Tomographic images of a phantom reconstructed from 600 projections with 1024 parallel beams; the interval of the projection angles was 0.303°. (a) Original image. (b) Result obtained using correct reconstruction parameters. (c) Result obtained using an interval of 0.3° instead of 0.303°.

An iterative method similar to ENP can correct the projection angle errors. Suppose that the error is in the interval [u a , u b ], u b  > u a . [u a , u b ] can be digitized into n values, and each value is a candidate for the true projection angle. The desired reconstruction is achieved when the best reconstructed image is obtained with one of the digitized values. Depending on the value of n and the reconstruction algorithm, obtaining the best reconstruction could be a time-consuming task. This method is appropriate for correcting errors with a single parameter. If the number of parameters is k and the range of each parameter is divided into n values, nk combinations of the reconstruction parameters can be derived. Nevertheless, the computing time renders this method impractical, even for recovering two parameters.

This paper presents a novel method that efficiently suppress artifacts caused by biases of the rotational axis and errors in the projection angle. Hereafter, we use δ B and θ E to denote these two types of errors, respectively. The proposed method uses the total variation15,16 as a metric for the quality of a reconstruction. The gradient descent method17 is then employed to minimize the total variation so that the parameters are corrected.

Methods

Statement

All experiments and methods were performed in accordance with relevant guidelines and regulations. All experimental protocols were approved by a named institutional/licencing committee. Specifically, all procedures involving the animals were approved by the Academia Sinica Institute Animal Care and Utilization Committee (AS IACUC). BALB/c mice were provided by National Laboratory Animal Center, Taiwan. All mice were housed in individual ventilated cages with wood chip bedding and kept at 24 ± 2 °C with a humidity of 40–70% and a 12-hour light/dark cycle.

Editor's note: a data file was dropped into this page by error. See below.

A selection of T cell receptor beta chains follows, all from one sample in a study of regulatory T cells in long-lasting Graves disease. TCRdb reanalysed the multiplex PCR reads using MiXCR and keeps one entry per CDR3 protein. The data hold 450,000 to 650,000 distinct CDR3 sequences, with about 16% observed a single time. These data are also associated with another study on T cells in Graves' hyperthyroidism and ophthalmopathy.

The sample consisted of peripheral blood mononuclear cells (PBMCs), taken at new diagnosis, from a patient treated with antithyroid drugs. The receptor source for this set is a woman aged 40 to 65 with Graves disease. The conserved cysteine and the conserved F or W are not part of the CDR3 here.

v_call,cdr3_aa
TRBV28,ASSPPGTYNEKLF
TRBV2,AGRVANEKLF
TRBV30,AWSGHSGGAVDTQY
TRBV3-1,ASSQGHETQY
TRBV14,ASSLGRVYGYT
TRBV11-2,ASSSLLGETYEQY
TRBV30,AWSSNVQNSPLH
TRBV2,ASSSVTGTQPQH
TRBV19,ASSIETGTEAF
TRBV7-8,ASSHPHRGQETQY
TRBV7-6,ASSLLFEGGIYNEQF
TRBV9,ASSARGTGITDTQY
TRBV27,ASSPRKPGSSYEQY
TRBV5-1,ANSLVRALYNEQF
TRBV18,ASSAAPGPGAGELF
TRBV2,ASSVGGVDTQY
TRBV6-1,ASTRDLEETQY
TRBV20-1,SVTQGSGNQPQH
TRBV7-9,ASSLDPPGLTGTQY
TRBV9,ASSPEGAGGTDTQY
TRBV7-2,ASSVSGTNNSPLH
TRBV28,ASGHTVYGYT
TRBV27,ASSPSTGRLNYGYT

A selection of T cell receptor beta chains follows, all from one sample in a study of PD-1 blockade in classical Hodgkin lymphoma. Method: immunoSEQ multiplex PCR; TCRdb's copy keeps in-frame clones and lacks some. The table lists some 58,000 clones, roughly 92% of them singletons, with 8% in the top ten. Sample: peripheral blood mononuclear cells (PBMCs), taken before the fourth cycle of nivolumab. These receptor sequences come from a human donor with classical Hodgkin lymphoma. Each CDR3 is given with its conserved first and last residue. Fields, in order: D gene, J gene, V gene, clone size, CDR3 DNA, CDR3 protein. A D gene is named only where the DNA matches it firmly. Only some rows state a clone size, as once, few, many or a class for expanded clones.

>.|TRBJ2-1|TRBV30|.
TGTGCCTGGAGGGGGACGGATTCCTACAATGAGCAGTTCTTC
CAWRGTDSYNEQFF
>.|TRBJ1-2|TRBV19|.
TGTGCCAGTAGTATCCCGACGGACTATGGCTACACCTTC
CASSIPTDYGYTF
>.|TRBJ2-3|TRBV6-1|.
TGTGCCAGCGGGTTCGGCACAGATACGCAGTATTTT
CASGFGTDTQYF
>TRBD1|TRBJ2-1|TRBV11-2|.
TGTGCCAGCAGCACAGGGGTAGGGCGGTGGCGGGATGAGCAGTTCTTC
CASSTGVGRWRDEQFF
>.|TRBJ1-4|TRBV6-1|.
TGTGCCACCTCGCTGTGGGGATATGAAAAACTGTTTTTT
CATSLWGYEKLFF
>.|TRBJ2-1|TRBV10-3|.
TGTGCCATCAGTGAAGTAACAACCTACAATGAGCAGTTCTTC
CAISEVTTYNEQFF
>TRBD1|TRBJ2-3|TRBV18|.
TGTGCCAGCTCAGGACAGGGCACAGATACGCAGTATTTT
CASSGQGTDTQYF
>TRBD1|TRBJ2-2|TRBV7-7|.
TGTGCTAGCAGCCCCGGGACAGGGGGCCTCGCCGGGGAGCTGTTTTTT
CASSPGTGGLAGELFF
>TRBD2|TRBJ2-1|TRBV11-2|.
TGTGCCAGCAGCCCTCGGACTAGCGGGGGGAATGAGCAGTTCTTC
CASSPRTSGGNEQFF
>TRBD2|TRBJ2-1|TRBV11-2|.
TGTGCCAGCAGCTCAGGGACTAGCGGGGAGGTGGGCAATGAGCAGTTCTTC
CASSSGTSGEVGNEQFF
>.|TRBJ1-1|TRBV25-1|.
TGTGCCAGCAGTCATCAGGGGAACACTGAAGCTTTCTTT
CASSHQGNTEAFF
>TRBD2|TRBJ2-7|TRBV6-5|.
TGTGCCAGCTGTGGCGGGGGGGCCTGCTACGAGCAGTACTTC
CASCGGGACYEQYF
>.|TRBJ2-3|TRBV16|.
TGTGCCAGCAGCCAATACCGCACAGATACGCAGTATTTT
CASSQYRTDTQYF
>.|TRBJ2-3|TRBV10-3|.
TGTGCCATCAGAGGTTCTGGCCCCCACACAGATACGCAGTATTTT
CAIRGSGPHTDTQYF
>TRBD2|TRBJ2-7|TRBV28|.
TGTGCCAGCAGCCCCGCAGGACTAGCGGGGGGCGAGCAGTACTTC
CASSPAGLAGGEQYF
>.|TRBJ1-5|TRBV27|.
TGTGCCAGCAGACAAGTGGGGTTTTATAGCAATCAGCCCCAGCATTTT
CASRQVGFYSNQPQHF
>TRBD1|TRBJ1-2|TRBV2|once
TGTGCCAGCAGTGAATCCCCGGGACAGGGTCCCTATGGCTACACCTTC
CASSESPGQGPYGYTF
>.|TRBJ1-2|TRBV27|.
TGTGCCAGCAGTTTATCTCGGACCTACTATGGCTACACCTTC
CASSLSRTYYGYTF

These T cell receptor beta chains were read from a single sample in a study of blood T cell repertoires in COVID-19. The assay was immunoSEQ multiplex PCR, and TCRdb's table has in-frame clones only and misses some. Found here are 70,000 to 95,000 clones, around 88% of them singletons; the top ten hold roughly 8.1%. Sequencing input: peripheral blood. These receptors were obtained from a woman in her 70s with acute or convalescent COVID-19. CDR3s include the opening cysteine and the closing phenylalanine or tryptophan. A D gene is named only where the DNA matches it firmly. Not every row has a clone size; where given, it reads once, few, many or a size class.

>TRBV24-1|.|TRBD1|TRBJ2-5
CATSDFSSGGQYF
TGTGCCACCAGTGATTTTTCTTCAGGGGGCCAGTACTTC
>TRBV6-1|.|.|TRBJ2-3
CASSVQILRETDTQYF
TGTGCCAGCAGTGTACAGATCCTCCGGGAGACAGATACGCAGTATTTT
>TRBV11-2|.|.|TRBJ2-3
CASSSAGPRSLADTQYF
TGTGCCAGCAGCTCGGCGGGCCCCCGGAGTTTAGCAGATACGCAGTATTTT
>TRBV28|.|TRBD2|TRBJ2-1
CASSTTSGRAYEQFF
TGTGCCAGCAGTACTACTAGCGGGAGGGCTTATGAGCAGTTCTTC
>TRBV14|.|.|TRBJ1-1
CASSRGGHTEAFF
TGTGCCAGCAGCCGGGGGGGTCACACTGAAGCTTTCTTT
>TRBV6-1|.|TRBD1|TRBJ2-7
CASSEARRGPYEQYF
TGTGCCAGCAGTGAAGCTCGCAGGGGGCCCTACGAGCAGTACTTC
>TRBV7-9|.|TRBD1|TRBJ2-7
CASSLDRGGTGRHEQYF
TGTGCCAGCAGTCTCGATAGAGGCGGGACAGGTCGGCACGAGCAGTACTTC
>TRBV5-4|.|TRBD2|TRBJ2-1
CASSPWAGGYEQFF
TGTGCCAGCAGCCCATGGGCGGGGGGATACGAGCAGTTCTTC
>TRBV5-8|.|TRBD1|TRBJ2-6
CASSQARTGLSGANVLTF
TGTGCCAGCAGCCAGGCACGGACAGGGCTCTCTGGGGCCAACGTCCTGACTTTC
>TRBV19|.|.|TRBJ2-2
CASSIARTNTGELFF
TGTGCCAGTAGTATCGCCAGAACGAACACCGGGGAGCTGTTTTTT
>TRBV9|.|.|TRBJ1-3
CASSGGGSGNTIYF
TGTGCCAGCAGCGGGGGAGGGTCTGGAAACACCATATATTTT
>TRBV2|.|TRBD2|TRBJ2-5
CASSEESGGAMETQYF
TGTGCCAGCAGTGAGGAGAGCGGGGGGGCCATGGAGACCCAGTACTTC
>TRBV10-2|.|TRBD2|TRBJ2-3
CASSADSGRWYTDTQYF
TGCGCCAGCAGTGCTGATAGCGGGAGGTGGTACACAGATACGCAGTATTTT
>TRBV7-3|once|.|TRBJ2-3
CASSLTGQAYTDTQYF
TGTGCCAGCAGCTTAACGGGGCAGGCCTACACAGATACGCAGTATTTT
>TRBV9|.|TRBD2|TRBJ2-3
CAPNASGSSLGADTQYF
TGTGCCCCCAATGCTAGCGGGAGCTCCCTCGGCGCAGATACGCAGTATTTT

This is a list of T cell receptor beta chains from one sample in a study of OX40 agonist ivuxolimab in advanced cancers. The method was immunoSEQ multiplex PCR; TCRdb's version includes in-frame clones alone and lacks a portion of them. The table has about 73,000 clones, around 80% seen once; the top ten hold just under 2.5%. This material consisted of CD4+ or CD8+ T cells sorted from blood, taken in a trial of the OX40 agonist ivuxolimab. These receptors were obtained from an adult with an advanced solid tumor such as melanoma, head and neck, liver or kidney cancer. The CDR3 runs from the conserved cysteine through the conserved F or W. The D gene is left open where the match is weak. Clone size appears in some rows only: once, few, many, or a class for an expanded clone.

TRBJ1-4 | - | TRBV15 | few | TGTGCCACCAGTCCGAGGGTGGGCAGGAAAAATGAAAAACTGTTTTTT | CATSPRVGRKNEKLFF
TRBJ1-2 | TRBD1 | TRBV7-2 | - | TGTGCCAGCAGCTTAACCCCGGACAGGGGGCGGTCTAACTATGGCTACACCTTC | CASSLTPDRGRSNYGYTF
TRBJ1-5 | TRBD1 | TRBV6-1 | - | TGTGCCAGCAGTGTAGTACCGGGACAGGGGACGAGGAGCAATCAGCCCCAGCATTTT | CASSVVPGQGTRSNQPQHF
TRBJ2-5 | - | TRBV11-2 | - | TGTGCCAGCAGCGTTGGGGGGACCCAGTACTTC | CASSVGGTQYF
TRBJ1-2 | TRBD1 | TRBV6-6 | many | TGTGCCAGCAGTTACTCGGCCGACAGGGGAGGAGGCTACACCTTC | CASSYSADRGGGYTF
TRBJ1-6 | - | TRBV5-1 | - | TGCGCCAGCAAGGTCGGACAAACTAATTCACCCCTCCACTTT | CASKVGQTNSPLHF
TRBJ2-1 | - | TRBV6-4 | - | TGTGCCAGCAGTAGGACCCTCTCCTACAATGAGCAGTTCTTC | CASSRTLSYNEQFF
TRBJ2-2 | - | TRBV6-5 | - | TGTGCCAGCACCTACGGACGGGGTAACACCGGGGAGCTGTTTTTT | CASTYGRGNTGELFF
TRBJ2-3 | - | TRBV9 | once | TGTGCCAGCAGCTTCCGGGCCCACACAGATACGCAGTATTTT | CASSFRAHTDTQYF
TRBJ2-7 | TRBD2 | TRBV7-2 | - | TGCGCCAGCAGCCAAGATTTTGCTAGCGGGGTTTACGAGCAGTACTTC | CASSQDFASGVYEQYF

Reconstruction quality metric

The proposed method defines a metric to present the quality of the reconstructed image. The errors δ B and θ E are then computed by minimizing the quantity of the defined metric. Given an image with n × m pixels, let I(x, y) be the intensity of the pixel (x, y), x = 1, 2, …, n and y = 1, 2, …, m. The total variation, TV, is defined as in Eq. (1):

$$TV(I)=\sum _{y=1}^{m}\sum _{x=1}^{n}\,|I^{\prime} (x,y)|,$$
(1)

where

$$I^{\prime} (x,y)={[{I}_{x},{I}_{y}]}^{T}={[\frac{I(x+1,y)-I(x-1,y)}{2},\frac{I(x,y+\mathrm{1)}-I(x,y-1)}{2}]}^{T},$$
(2)

and

$$|I^{\prime} (x,y)|=\sqrt{{I}_{x}^{2}+{I}_{y}^{2}}.$$
(3)

According to the definition, TV is the sum over all pixels of squared differences from neighboring pixels. Note that Eq. (2) is an operator to enhance high-frequency signals (in particular, edge detection). Thus, TV is large if the image contains high-frequency signals such as noise and edges. Because a tomographic image with errors δ B and θ E contains artifacts of arcs and lines, TV is appropriate to measure the quality of tomographic reconstruction and serves as a guideline to correct any inaccurate reconstruction parameters. To ensure that TV is associated with the arc and line artifacts, a low-pass filter, such as a mean filter or a Gaussian filter, is applied to the images before TV is computed. In this study, a 7 × 7 Gaussian filter with a standard deviation of 0.84 was applied.

Gradient descent

Consider a differentiable function F(u), where u = [u1, u2, \(\cdots \), u k ]T in the range [u a , u b ], ua1 < ub1, ua2 < ub2, \(\cdots \), u ak  < u bk . If F is convex in the range [u a , u b ], the minimum of F in the range [u a , u b ] can be computed using the gradient descent method. The gradient descent recursion with t iterations can be written as

$${{\bf{u}}}^{i+1}={{\bf{u}}}^{i}-{\alpha }_{i}F^{\prime} ({{\bf{u}}}^{i}),$$
(4)

where 1 ≤ i < t, α i is the step size of the i-th iteration, and

$$F^{\prime} ({\bf{u}})={[\frac{\partial F({\bf{u}})}{\partial {u}_{1}},\frac{\partial F({\bf{u}})}{\partial {u}_{2}},\cdots ,\frac{\partial F({\bf{u}})}{\partial {u}_{k}}]}^{T}.$$
(5)

As i approaches t, ui+1 in Eq. (4) moves toward the minimum. Let Q be an operator for computing the TV of an image reconstructed by a tomographic reconstruction algorithm R with a set of parameters u. Assume that u is within the range between u a and u b ; then, Q is defined as follows:

$$Q({\bf{u}})=TV(R({\bf{P}},{\bf{u}})),$$
(6)

where P is a set of X-ray projections. Then, we can substitute Q(u) into Eq. (4) to yield

$${{\bf{u}}}^{i+1}={{\bf{u}}}^{i}-{\alpha }_{i}Q^{\prime} ({{\bf{u}}}^{i}).$$
(7)

In Eq. (7), \(Q^{\prime} ({{\bf{u}}}^{i})\) is estimated through numerical differentiation as in Eq. (8)